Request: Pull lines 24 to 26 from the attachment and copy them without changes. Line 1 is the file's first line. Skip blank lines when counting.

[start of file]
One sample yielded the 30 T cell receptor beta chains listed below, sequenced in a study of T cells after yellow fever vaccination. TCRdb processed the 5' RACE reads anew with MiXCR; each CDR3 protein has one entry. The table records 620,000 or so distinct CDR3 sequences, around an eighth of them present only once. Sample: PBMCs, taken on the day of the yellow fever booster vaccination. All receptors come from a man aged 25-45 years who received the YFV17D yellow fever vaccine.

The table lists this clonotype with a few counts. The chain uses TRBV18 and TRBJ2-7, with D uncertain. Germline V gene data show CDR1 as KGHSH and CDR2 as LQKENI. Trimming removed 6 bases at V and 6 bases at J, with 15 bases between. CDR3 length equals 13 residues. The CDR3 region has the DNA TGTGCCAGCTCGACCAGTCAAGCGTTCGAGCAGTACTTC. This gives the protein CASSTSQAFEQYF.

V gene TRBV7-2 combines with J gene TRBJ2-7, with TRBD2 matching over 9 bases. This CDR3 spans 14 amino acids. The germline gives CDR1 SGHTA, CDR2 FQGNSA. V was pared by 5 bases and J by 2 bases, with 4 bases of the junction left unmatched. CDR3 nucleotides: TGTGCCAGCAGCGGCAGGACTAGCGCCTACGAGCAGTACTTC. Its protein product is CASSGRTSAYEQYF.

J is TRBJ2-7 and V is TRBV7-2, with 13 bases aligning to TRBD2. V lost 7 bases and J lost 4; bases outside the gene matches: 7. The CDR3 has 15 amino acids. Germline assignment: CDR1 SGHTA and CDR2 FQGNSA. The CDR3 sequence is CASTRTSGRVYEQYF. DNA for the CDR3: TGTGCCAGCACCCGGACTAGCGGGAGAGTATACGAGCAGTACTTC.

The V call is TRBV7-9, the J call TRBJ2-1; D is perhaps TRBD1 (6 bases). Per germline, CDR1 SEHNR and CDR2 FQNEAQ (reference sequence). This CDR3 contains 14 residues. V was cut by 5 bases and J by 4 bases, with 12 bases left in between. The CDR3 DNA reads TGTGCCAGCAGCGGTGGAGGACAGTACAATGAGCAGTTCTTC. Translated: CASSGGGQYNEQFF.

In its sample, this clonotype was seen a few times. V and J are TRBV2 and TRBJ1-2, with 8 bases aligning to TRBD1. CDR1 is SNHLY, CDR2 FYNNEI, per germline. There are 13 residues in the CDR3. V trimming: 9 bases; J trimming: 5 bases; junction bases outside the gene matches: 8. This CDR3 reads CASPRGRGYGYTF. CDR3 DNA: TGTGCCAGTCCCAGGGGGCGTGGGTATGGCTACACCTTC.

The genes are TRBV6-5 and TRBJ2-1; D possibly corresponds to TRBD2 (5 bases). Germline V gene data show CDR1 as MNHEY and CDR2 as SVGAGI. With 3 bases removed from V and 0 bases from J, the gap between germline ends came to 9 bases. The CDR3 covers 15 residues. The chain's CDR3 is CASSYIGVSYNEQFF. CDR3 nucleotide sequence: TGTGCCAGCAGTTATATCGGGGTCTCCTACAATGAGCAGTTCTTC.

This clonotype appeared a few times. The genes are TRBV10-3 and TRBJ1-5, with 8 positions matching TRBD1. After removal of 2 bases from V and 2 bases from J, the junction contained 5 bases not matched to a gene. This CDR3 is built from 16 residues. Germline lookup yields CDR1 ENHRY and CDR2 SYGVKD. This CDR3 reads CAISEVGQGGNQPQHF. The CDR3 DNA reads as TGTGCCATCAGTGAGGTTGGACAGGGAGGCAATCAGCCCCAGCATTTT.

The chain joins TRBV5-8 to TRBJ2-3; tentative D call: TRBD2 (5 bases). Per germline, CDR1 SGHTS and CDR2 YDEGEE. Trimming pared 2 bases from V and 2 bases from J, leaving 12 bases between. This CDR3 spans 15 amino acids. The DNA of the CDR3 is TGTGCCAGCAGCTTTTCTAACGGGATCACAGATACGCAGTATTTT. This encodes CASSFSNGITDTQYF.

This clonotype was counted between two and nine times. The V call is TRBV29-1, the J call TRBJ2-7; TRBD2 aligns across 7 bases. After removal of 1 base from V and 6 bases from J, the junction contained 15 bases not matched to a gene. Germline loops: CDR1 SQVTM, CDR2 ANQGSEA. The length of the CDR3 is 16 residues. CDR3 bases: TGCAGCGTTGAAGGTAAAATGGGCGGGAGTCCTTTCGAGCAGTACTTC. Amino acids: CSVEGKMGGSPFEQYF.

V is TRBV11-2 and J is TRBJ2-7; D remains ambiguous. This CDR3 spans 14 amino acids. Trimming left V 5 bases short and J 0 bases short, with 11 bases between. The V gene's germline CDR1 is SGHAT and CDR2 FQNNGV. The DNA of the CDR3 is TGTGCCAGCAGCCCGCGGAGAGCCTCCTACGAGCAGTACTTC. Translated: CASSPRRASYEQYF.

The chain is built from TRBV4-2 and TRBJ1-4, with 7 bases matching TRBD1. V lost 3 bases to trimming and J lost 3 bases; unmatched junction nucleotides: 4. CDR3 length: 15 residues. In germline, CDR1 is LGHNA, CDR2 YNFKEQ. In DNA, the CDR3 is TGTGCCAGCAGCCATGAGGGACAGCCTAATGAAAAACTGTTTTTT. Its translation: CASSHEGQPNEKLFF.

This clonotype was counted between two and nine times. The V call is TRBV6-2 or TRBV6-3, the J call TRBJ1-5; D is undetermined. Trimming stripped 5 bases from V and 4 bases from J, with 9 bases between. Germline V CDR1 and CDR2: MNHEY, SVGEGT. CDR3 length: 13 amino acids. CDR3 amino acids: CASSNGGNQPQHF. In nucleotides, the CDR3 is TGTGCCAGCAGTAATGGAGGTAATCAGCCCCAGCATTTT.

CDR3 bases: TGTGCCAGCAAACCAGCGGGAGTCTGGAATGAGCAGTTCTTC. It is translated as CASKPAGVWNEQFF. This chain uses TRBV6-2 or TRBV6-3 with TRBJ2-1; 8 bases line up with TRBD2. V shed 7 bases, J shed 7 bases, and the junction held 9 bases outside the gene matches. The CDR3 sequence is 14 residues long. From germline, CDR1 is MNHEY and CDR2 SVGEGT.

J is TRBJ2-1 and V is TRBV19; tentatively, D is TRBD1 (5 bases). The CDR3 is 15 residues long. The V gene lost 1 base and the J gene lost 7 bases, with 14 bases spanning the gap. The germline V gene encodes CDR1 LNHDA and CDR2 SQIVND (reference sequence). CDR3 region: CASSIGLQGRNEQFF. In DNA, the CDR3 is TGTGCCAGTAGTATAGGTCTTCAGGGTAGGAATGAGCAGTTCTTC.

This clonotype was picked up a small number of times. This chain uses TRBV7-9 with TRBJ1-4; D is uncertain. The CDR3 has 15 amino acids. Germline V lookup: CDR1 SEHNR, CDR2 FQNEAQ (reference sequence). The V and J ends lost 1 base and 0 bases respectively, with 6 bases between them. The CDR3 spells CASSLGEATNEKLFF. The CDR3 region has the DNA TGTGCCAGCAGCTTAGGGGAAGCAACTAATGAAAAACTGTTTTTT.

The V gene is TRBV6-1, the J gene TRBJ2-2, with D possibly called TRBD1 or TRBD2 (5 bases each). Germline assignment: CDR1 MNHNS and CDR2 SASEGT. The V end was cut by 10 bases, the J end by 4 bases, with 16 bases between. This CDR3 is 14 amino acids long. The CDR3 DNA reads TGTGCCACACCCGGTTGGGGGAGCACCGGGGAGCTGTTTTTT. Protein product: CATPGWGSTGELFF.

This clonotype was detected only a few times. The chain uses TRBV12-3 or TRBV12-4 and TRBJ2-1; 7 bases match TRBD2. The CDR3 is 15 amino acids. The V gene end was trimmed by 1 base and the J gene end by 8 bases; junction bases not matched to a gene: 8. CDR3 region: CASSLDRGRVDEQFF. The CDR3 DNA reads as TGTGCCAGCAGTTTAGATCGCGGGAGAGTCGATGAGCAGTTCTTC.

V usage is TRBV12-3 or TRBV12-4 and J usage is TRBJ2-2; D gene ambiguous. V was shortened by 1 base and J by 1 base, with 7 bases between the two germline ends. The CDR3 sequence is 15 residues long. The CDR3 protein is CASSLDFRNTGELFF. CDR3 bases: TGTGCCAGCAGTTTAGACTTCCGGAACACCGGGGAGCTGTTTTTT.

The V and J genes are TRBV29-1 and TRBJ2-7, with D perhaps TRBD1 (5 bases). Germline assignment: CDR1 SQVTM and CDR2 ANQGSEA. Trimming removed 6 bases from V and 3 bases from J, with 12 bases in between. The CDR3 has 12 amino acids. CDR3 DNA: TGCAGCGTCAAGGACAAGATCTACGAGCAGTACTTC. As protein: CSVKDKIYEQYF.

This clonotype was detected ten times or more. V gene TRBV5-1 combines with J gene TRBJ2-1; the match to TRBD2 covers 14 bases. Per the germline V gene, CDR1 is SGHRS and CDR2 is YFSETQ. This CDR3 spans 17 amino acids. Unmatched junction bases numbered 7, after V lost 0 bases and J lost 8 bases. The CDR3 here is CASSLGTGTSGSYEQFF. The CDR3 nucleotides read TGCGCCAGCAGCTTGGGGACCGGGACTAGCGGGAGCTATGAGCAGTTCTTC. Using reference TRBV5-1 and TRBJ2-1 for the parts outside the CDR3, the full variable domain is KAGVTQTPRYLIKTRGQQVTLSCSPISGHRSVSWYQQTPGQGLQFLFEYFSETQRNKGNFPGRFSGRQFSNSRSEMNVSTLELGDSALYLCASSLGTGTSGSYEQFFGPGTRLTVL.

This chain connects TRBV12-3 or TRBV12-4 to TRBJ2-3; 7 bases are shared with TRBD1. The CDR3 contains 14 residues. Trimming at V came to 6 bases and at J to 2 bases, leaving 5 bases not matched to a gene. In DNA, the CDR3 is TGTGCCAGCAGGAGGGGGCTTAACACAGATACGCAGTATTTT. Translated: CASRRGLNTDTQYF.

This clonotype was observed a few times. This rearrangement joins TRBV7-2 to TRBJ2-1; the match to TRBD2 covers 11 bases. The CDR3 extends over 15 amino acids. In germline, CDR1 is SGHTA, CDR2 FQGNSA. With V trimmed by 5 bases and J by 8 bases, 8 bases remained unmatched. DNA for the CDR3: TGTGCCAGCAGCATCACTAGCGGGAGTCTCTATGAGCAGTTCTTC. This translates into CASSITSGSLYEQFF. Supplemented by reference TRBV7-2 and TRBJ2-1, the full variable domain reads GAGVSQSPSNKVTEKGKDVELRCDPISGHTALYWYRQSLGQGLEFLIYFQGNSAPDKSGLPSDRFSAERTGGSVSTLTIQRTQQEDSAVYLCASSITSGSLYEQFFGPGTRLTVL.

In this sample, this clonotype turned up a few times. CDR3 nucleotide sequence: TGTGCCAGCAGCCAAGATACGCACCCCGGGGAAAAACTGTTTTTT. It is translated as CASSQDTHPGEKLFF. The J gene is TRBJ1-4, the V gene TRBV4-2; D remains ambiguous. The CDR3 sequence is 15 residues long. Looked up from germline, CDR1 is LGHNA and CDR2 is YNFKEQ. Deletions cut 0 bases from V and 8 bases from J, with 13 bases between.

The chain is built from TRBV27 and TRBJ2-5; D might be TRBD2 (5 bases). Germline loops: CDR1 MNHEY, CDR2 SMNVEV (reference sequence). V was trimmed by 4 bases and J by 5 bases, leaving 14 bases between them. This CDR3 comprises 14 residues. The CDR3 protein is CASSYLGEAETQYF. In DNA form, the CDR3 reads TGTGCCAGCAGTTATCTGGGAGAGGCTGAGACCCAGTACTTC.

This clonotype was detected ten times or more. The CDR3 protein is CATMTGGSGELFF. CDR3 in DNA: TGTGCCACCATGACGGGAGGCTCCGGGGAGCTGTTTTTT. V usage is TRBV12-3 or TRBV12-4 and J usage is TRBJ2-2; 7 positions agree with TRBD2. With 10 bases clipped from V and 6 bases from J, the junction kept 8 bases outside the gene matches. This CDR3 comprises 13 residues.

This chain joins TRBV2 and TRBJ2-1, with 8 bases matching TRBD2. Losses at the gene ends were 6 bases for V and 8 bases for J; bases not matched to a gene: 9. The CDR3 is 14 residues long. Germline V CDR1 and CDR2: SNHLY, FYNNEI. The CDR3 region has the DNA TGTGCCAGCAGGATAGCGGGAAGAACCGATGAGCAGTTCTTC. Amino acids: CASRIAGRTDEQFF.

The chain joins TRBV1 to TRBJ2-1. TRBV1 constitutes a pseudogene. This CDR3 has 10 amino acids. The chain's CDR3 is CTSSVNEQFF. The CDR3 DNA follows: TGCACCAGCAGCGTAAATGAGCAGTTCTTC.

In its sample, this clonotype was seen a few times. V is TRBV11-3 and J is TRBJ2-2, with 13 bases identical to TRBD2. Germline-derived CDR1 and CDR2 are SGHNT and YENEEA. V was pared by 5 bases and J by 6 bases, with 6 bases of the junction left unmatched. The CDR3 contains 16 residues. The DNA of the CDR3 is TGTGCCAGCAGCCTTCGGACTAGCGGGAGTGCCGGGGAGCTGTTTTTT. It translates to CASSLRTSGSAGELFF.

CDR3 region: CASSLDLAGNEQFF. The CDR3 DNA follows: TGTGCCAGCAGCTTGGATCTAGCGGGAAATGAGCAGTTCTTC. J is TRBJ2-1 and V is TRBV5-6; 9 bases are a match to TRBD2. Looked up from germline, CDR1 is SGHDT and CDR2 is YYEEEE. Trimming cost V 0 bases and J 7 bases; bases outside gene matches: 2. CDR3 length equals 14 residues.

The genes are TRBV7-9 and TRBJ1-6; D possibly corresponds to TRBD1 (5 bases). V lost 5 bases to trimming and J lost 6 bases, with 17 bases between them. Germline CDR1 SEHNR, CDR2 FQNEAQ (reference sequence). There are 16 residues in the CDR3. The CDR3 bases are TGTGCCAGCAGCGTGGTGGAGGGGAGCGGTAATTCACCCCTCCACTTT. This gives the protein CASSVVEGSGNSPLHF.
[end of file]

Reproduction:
In this sample, this clonotype turned up a few times. CDR3 nucleotide sequence: TGTGCCAGCAGCCAAGATACGCACCCCGGGGAAAAACTGTTTTTT. It is translated as CASSQDTHPGEKLFF. The J gene is TRBJ1-4, the V gene TRBV4-2; D remains ambiguous. The CDR3 sequence is 15 residues long. Looked up from germline, CDR1 is LGHNA and CDR2 is YNFKEQ. Deletions cut 0 bases from V and 8 bases from J, with 13 bases between.

The chain is built from TRBV27 and TRBJ2-5; D might be TRBD2 (5 bases). Germline loops: CDR1 MNHEY, CDR2 SMNVEV (reference sequence). V was trimmed by 4 bases and J by 5 bases, leaving 14 bases between them. This CDR3 comprises 14 residues. The CDR3 protein is CASSYLGEAETQYF. In DNA form, the CDR3 reads TGTGCCAGCAGTTATCTGGGAGAGGCTGAGACCCAGTACTTC.

This clonotype was detected ten times or more. The CDR3 protein is CATMTGGSGELFF. CDR3 in DNA: TGTGCCACCATGACGGGAGGCTCCGGGGAGCTGTTTTTT. V usage is TRBV12-3 or TRBV12-4 and J usage is TRBJ2-2; 7 positions agree with TRBD2. With 10 bases clipped from V and 6 bases from J, the junction kept 8 bases outside the gene matches. This CDR3 comprises 13 residues.